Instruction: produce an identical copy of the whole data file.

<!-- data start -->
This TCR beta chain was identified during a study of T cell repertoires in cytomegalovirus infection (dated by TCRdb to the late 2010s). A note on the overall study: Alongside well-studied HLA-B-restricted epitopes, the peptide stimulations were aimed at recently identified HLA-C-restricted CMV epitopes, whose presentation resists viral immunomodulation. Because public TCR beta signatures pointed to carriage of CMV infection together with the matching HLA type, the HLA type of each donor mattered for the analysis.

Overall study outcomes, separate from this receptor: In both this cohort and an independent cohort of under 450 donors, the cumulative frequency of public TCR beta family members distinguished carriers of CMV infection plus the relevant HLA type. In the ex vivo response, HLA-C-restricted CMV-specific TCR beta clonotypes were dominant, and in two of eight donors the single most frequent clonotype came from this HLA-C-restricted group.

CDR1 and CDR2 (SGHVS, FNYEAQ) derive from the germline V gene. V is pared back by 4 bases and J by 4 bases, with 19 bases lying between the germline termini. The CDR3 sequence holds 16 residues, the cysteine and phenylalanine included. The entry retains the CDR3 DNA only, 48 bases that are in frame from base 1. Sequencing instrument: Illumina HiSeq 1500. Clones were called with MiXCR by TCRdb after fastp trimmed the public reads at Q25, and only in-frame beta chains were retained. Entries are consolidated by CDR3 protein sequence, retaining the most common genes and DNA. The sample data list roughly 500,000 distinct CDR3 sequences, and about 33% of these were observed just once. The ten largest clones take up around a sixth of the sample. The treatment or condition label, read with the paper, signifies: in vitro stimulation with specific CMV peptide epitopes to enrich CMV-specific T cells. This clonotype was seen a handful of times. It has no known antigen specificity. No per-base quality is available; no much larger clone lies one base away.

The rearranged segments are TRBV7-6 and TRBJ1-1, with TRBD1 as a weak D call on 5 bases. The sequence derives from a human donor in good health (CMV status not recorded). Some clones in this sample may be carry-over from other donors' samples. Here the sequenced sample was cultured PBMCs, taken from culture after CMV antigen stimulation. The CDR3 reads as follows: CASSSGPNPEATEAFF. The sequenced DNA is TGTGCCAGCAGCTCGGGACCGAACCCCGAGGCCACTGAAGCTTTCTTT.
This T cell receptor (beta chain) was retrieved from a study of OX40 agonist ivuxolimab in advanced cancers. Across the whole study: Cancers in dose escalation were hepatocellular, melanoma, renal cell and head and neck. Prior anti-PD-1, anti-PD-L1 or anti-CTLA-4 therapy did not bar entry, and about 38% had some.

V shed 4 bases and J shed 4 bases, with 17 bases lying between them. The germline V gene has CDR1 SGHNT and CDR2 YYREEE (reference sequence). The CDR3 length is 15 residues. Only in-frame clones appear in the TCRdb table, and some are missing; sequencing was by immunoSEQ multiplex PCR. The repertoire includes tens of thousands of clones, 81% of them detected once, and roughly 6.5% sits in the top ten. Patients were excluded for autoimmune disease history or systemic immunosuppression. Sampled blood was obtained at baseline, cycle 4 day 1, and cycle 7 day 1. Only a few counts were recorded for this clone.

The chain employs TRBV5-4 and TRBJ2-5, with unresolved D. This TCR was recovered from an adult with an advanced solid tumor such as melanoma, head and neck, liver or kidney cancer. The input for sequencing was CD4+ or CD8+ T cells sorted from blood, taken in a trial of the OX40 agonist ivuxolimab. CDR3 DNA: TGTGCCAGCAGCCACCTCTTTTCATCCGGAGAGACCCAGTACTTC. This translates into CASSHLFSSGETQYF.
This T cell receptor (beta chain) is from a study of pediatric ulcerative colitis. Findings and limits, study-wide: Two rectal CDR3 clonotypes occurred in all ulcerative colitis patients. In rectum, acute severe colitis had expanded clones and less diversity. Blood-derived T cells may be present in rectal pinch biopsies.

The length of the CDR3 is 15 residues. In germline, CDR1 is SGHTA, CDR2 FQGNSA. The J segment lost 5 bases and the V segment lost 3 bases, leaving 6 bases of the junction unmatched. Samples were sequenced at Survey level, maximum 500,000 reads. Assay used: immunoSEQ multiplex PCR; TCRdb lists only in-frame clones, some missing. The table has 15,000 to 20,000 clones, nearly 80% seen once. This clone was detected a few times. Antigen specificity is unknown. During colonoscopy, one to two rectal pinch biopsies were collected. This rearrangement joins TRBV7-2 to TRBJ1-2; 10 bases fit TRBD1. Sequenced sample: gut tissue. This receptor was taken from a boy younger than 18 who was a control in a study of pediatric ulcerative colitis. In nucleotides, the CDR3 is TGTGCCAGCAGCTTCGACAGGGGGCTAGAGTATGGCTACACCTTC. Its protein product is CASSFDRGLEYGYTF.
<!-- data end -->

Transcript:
This TCR beta chain was identified during a study of T cell repertoires in cytomegalovirus infection (dated by TCRdb to the late 2010s). A note on the overall study: Alongside well-studied HLA-B-restricted epitopes, the peptide stimulations were aimed at recently identified HLA-C-restricted CMV epitopes, whose presentation resists viral immunomodulation. Because public TCR beta signatures pointed to carriage of CMV infection together with the matching HLA type, the HLA type of each donor mattered for the analysis.

Overall study outcomes, separate from this receptor: In both this cohort and an independent cohort of under 450 donors, the cumulative frequency of public TCR beta family members distinguished carriers of CMV infection plus the relevant HLA type. In the ex vivo response, HLA-C-restricted CMV-specific TCR beta clonotypes were dominant, and in two of eight donors the single most frequent clonotype came from this HLA-C-restricted group.

CDR1 and CDR2 (SGHVS, FNYEAQ) derive from the germline V gene. V is pared back by 4 bases and J by 4 bases, with 19 bases lying between the germline termini. The CDR3 sequence holds 16 residues, the cysteine and phenylalanine included. The entry retains the CDR3 DNA only, 48 bases that are in frame from base 1. Sequencing instrument: Illumina HiSeq 1500. Clones were called with MiXCR by TCRdb after fastp trimmed the public reads at Q25, and only in-frame beta chains were retained. Entries are consolidated by CDR3 protein sequence, retaining the most common genes and DNA. The sample data list roughly 500,000 distinct CDR3 sequences, and about 33% of these were observed just once. The ten largest clones take up around a sixth of the sample. The treatment or condition label, read with the paper, signifies: in vitro stimulation with specific CMV peptide epitopes to enrich CMV-specific T cells. This clonotype was seen a handful of times. It has no known antigen specificity. No per-base quality is available; no much larger clone lies one base away.

The rearranged segments are TRBV7-6 and TRBJ1-1, with TRBD1 as a weak D call on 5 bases. The sequence derives from a human donor in good health (CMV status not recorded). Some clones in this sample may be carry-over from other donors' samples. Here the sequenced sample was cultured PBMCs, taken from culture after CMV antigen stimulation. The CDR3 reads as follows: CASSSGPNPEATEAFF. The sequenced DNA is TGTGCCAGCAGCTCGGGACCGAACCCCGAGGCCACTGAAGCTTTCTTT.
This T cell receptor (beta chain) was retrieved from a study of OX40 agonist ivuxolimab in advanced cancers. Across the whole study: Cancers in dose escalation were hepatocellular, melanoma, renal cell and head and neck. Prior anti-PD-1, anti-PD-L1 or anti-CTLA-4 therapy did not bar entry, and about 38% had some.

V shed 4 bases and J shed 4 bases, with 17 bases lying between them. The germline V gene has CDR1 SGHNT and CDR2 YYREEE (reference sequence). The CDR3 length is 15 residues. Only in-frame clones appear in the TCRdb table, and some are missing; sequencing was by immunoSEQ multiplex PCR. The repertoire includes tens of thousands of clones, 81% of them detected once, and roughly 6.5% sits in the top ten. Patients were excluded for autoimmune disease history or systemic immunosuppression. Sampled blood was obtained at baseline, cycle 4 day 1, and cycle 7 day 1. Only a few counts were recorded for this clone.

The chain employs TRBV5-4 and TRBJ2-5, with unresolved D. This TCR was recovered from an adult with an advanced solid tumor such as melanoma, head and neck, liver or kidney cancer. The input for sequencing was CD4+ or CD8+ T cells sorted from blood, taken in a trial of the OX40 agonist ivuxolimab. CDR3 DNA: TGTGCCAGCAGCCACCTCTTTTCATCCGGAGAGACCCAGTACTTC. This translates into CASSHLFSSGETQYF.
This T cell receptor (beta chain) is from a study of pediatric ulcerative colitis. Findings and limits, study-wide: Two rectal CDR3 clonotypes occurred in all ulcerative colitis patients. In rectum, acute severe colitis had expanded clones and less diversity. Blood-derived T cells may be present in rectal pinch biopsies.

The length of the CDR3 is 15 residues. In germline, CDR1 is SGHTA, CDR2 FQGNSA. The J segment lost 5 bases and the V segment lost 3 bases, leaving 6 bases of the junction unmatched. Samples were sequenced at Survey level, maximum 500,000 reads. Assay used: immunoSEQ multiplex PCR; TCRdb lists only in-frame clones, some missing. The table has 15,000 to 20,000 clones, nearly 80% seen once. This clone was detected a few times. Antigen specificity is unknown. During colonoscopy, one to two rectal pinch biopsies were collected. This rearrangement joins TRBV7-2 to TRBJ1-2; 10 bases fit TRBD1. Sequenced sample: gut tissue. This receptor was taken from a boy younger than 18 who was a control in a study of pediatric ulcerative colitis. In nucleotides, the CDR3 is TGTGCCAGCAGCTTCGACAGGGGGCTAGAGTATGGCTACACCTTC. Its protein product is CASSFDRGLEYGYTF.